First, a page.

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What does the function Internal`InheritedBlock do? How is it different from the regular Block?

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1 Answer 1

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Internal`InheritedBlock (IIB) is similar to Block, except that it preserves the original definition of the function being passed to it. The function can then be modified as we wish inside the IIB without affecting the external definition.

Let's see how Block works first:

f[x_] := x
Block[{f},
    Print@DownValues[f];
    f[x_, y_] := x y;
    Print@DownValues[f];
];
Print@DownValues[f];

(* {} *)
(* {HoldPattern[f[x_, y_]] :> x y} *)
(* {HoldPattern[f[x_]] :> x} *)

You notice that the original definition of f is not available inside the Block. On the other hand, look at what IIB does:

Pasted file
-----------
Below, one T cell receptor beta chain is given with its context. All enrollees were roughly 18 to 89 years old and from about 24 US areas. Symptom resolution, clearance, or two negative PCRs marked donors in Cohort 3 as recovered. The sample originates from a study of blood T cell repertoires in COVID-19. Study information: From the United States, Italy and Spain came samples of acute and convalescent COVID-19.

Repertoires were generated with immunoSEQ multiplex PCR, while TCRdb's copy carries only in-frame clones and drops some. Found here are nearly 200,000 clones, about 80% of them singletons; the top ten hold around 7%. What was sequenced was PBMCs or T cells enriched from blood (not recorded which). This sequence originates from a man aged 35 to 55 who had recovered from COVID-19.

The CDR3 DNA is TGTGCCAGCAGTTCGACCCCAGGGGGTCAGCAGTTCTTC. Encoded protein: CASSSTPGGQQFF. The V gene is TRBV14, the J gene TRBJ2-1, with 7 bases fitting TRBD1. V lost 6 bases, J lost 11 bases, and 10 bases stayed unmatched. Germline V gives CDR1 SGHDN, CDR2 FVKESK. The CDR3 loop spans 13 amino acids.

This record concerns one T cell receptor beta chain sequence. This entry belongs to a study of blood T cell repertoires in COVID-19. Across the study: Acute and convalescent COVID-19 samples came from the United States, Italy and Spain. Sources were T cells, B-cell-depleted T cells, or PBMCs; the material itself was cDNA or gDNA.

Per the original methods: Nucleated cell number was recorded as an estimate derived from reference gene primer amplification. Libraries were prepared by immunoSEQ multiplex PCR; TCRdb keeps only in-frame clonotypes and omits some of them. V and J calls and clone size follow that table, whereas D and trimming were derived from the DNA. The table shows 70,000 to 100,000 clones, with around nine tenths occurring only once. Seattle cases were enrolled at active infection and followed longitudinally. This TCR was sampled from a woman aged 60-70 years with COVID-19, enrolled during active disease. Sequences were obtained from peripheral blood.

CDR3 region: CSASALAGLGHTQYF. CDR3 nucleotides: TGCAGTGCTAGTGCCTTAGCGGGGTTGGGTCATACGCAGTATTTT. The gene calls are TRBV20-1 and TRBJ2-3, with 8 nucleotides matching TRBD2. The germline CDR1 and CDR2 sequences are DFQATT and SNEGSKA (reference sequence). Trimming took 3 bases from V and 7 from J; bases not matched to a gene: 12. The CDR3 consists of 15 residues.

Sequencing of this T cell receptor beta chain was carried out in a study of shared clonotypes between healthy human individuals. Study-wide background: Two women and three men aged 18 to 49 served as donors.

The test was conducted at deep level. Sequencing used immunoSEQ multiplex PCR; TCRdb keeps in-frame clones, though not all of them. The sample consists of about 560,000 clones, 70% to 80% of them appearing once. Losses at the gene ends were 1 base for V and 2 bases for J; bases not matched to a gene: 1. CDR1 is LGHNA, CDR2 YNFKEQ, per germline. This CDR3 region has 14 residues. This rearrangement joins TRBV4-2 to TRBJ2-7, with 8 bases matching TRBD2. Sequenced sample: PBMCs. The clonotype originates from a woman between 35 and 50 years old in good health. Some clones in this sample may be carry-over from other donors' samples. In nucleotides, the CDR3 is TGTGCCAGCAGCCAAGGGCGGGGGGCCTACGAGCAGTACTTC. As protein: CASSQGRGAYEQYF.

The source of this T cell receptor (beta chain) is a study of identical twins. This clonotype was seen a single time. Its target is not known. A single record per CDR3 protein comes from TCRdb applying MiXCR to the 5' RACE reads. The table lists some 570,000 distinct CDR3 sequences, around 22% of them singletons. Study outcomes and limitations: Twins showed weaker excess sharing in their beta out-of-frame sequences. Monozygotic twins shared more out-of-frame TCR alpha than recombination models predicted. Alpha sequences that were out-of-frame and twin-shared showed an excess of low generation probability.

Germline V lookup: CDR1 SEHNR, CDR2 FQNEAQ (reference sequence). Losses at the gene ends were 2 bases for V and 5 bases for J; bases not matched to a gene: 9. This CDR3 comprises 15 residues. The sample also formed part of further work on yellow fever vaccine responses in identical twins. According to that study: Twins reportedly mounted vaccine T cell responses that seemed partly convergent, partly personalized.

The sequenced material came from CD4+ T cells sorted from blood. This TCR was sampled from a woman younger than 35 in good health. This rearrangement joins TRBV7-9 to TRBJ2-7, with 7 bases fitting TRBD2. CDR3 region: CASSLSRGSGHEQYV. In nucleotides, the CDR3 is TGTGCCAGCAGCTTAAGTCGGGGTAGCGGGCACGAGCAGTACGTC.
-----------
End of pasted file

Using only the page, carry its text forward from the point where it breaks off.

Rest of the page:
f[x_] := x
Internal`InheritedBlock[{f}, 
    Print@DownValues[f];
    f[x_, y_] := x y;
    Print@DownValues[f];
];
Print@DownValues[f];

(* {HoldPattern[f[x_]] :> x} *)
(* {HoldPattern[f[x_]] :> x, HoldPattern[f[x_,y_]] :> x y} *)
(* {HoldPattern[f[x_]] :> x} *)

The original definition of f is available inside its scope, and new definitions are added to the existing ones (as is the usual behaviour), unless you explicitly clear them.

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  • $\begingroup$ But is Internal`InheritedBlock faster or slower than Block/Module (when performing the same operation)? $\endgroup$
    – user688486
    Dec 14, 2023 at 6:38

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